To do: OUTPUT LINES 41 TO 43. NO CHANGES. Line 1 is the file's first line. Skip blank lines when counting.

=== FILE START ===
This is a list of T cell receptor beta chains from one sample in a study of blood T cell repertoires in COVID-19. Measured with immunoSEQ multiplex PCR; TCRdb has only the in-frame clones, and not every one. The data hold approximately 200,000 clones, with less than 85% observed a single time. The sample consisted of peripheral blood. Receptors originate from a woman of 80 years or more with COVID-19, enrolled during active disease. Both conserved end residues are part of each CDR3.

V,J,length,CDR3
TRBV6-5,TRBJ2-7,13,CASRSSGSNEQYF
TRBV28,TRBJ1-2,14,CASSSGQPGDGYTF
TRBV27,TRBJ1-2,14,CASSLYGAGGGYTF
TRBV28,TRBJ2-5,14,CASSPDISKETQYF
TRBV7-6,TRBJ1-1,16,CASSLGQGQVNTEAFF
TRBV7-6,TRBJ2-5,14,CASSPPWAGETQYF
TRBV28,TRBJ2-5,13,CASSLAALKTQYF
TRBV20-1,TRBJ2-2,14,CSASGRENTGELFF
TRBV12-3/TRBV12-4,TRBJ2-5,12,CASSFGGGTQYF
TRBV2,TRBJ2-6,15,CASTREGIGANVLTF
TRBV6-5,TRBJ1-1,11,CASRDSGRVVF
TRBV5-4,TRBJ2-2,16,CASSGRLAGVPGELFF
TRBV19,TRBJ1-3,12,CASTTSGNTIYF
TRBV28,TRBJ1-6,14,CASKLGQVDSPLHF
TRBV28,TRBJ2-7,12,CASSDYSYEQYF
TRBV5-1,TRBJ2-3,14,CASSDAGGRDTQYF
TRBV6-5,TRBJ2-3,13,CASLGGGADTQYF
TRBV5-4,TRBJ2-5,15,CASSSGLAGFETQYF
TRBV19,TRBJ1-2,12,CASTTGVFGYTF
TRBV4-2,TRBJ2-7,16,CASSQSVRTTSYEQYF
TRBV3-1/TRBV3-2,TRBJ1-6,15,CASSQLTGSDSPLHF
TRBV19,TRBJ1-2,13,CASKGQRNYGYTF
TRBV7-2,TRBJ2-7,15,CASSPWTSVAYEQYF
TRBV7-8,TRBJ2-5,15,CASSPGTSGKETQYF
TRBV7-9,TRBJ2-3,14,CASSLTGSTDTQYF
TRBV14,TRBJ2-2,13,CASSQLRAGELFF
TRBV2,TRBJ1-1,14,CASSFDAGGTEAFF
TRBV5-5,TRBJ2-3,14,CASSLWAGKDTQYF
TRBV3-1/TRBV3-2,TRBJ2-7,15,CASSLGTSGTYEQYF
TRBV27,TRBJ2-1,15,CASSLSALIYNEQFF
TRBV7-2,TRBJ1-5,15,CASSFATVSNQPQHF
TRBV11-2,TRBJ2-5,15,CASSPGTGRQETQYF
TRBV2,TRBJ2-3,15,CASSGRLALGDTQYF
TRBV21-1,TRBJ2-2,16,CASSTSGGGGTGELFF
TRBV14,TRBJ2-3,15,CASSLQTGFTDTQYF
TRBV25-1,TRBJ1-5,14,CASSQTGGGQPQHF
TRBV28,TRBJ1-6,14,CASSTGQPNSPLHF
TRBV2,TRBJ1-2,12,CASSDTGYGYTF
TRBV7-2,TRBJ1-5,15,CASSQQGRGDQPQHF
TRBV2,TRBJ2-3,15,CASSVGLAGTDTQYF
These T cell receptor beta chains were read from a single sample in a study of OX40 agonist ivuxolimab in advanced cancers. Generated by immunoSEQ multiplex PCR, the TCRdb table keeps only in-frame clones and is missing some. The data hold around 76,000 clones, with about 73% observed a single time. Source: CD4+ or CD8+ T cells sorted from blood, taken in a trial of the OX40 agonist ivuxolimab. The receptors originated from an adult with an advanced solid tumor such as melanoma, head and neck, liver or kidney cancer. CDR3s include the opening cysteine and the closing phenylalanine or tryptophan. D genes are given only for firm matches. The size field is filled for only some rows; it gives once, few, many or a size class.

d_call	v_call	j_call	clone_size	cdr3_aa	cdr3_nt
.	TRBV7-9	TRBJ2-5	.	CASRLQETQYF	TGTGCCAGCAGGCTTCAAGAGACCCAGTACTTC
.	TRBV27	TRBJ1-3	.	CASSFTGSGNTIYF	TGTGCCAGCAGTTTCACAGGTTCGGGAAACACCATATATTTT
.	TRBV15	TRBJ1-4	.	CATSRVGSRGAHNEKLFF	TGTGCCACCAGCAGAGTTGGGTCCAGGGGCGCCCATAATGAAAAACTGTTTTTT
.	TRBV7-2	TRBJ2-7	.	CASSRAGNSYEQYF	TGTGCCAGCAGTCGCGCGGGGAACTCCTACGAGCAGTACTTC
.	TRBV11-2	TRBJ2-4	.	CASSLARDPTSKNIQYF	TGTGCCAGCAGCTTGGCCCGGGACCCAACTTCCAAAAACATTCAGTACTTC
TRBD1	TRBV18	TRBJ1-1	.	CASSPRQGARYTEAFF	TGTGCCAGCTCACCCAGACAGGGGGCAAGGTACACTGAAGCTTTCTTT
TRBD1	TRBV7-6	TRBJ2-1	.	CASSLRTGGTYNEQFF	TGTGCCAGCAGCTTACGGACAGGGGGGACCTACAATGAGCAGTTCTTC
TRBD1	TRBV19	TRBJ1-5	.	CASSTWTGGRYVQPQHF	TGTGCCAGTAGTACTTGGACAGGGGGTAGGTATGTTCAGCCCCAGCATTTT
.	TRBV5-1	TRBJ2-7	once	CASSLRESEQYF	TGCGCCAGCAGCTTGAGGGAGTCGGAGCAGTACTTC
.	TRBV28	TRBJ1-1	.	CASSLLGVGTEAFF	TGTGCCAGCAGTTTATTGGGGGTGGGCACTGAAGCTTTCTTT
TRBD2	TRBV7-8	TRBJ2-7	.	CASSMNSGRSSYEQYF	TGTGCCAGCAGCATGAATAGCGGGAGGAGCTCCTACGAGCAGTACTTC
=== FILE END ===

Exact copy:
TRBV7-2,TRBJ1-5,15,CASSQQGRGDQPQHF
TRBV2,TRBJ2-3,15,CASSVGLAGTDTQYF
These T cell receptor beta chains were read from a single sample in a study of OX40 agonist ivuxolimab in advanced cancers. Generated by immunoSEQ multiplex PCR, the TCRdb table keeps only in-frame clones and is missing some. The data hold around 76,000 clones, with about 73% observed a single time. Source: CD4+ or CD8+ T cells sorted from blood, taken in a trial of the OX40 agonist ivuxolimab. The receptors originated from an adult with an advanced solid tumor such as melanoma, head and neck, liver or kidney cancer. CDR3s include the opening cysteine and the closing phenylalanine or tryptophan. D genes are given only for firm matches. The size field is filled for only some rows; it gives once, few, many or a size class.